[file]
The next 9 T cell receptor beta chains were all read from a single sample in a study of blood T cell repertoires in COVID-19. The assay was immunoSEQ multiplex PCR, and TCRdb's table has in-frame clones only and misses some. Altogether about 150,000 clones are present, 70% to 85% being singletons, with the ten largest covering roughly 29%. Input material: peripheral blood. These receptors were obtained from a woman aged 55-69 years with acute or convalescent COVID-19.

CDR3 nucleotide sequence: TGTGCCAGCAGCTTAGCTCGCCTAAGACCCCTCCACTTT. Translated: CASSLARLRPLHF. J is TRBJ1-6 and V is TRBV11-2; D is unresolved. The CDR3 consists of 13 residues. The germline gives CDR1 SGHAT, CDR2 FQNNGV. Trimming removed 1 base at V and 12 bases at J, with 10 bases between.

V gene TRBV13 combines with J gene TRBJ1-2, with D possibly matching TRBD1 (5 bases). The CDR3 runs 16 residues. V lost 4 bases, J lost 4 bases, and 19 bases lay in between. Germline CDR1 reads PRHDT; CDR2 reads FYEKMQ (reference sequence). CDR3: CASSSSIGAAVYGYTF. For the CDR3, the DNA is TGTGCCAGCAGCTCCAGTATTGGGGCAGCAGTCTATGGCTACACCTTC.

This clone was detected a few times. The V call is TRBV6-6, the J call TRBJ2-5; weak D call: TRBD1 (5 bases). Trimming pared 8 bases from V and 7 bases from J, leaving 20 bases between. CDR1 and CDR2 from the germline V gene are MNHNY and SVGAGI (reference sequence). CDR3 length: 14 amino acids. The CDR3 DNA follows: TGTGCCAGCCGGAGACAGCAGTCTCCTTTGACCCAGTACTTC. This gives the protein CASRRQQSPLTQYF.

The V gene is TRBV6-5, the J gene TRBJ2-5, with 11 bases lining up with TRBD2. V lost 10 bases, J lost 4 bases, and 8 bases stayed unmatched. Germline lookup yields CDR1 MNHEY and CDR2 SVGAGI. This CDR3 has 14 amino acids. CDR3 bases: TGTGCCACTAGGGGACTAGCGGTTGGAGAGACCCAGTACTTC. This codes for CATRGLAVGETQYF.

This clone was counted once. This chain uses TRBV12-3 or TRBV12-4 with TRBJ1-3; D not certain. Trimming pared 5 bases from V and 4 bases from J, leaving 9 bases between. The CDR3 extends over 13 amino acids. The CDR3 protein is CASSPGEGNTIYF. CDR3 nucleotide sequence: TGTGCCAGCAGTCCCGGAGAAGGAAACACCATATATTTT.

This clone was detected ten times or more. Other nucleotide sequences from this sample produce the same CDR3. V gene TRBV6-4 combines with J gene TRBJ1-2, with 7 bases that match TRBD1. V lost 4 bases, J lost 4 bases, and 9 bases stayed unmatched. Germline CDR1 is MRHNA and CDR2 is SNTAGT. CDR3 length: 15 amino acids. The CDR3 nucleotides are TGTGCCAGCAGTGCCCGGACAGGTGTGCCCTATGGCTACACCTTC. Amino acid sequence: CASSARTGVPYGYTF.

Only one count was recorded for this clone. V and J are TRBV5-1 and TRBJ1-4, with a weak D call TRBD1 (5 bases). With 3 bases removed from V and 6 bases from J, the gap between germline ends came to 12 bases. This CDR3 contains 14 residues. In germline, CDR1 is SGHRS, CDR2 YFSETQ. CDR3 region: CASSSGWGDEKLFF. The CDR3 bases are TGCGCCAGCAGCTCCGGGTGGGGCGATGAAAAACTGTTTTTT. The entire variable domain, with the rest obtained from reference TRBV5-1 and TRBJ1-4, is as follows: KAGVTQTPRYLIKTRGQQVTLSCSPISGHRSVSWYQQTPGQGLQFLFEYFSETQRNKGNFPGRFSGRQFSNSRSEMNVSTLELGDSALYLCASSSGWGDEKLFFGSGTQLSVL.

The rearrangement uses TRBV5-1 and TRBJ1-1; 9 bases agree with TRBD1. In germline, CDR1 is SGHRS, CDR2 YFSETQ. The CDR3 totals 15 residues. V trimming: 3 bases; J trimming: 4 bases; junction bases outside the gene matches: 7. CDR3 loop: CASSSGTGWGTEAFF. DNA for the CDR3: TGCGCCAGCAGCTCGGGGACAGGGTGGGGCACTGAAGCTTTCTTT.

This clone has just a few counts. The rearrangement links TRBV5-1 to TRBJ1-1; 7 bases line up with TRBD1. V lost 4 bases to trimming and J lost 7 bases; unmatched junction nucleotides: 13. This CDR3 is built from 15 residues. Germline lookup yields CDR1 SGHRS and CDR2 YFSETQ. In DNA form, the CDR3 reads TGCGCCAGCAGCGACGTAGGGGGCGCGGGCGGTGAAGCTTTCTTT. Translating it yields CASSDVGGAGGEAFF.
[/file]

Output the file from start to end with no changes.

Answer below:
The next 9 T cell receptor beta chains were all read from a single sample in a study of blood T cell repertoires in COVID-19. The assay was immunoSEQ multiplex PCR, and TCRdb's table has in-frame clones only and misses some. Altogether about 150,000 clones are present, 70% to 85% being singletons, with the ten largest covering roughly 29%. Input material: peripheral blood. These receptors were obtained from a woman aged 55-69 years with acute or convalescent COVID-19.

CDR3 nucleotide sequence: TGTGCCAGCAGCTTAGCTCGCCTAAGACCCCTCCACTTT. Translated: CASSLARLRPLHF. J is TRBJ1-6 and V is TRBV11-2; D is unresolved. The CDR3 consists of 13 residues. The germline gives CDR1 SGHAT, CDR2 FQNNGV. Trimming removed 1 base at V and 12 bases at J, with 10 bases between.

V gene TRBV13 combines with J gene TRBJ1-2, with D possibly matching TRBD1 (5 bases). The CDR3 runs 16 residues. V lost 4 bases, J lost 4 bases, and 19 bases lay in between. Germline CDR1 reads PRHDT; CDR2 reads FYEKMQ (reference sequence). CDR3: CASSSSIGAAVYGYTF. For the CDR3, the DNA is TGTGCCAGCAGCTCCAGTATTGGGGCAGCAGTCTATGGCTACACCTTC.

This clone was detected a few times. The V call is TRBV6-6, the J call TRBJ2-5; weak D call: TRBD1 (5 bases). Trimming pared 8 bases from V and 7 bases from J, leaving 20 bases between. CDR1 and CDR2 from the germline V gene are MNHNY and SVGAGI (reference sequence). CDR3 length: 14 amino acids. The CDR3 DNA follows: TGTGCCAGCCGGAGACAGCAGTCTCCTTTGACCCAGTACTTC. This gives the protein CASRRQQSPLTQYF.

The V gene is TRBV6-5, the J gene TRBJ2-5, with 11 bases lining up with TRBD2. V lost 10 bases, J lost 4 bases, and 8 bases stayed unmatched. Germline lookup yields CDR1 MNHEY and CDR2 SVGAGI. This CDR3 has 14 amino acids. CDR3 bases: TGTGCCACTAGGGGACTAGCGGTTGGAGAGACCCAGTACTTC. This codes for CATRGLAVGETQYF.

This clone was counted once. This chain uses TRBV12-3 or TRBV12-4 with TRBJ1-3; D not certain. Trimming pared 5 bases from V and 4 bases from J, leaving 9 bases between. The CDR3 extends over 13 amino acids. The CDR3 protein is CASSPGEGNTIYF. CDR3 nucleotide sequence: TGTGCCAGCAGTCCCGGAGAAGGAAACACCATATATTTT.

This clone was detected ten times or more. Other nucleotide sequences from this sample produce the same CDR3. V gene TRBV6-4 combines with J gene TRBJ1-2, with 7 bases that match TRBD1. V lost 4 bases, J lost 4 bases, and 9 bases stayed unmatched. Germline CDR1 is MRHNA and CDR2 is SNTAGT. CDR3 length: 15 amino acids. The CDR3 nucleotides are TGTGCCAGCAGTGCCCGGACAGGTGTGCCCTATGGCTACACCTTC. Amino acid sequence: CASSARTGVPYGYTF.

Only one count was recorded for this clone. V and J are TRBV5-1 and TRBJ1-4, with a weak D call TRBD1 (5 bases). With 3 bases removed from V and 6 bases from J, the gap between germline ends came to 12 bases. This CDR3 contains 14 residues. In germline, CDR1 is SGHRS, CDR2 YFSETQ. CDR3 region: CASSSGWGDEKLFF. The CDR3 bases are TGCGCCAGCAGCTCCGGGTGGGGCGATGAAAAACTGTTTTTT. The entire variable domain, with the rest obtained from reference TRBV5-1 and TRBJ1-4, is as follows: KAGVTQTPRYLIKTRGQQVTLSCSPISGHRSVSWYQQTPGQGLQFLFEYFSETQRNKGNFPGRFSGRQFSNSRSEMNVSTLELGDSALYLCASSSGWGDEKLFFGSGTQLSVL.

The rearrangement uses TRBV5-1 and TRBJ1-1; 9 bases agree with TRBD1. In germline, CDR1 is SGHRS, CDR2 YFSETQ. The CDR3 totals 15 residues. V trimming: 3 bases; J trimming: 4 bases; junction bases outside the gene matches: 7. CDR3 loop: CASSSGTGWGTEAFF. DNA for the CDR3: TGCGCCAGCAGCTCGGGGACAGGGTGGGGCACTGAAGCTTTCTTT.

This clone has just a few counts. The rearrangement links TRBV5-1 to TRBJ1-1; 7 bases line up with TRBD1. V lost 4 bases to trimming and J lost 7 bases; unmatched junction nucleotides: 13. This CDR3 is built from 15 residues. Germline lookup yields CDR1 SGHRS and CDR2 YFSETQ. In DNA form, the CDR3 reads TGCGCCAGCAGCGACGTAGGGGGCGCGGGCGGTGAAGCTTTCTTT. Translating it yields CASSDVGGAGGEAFF.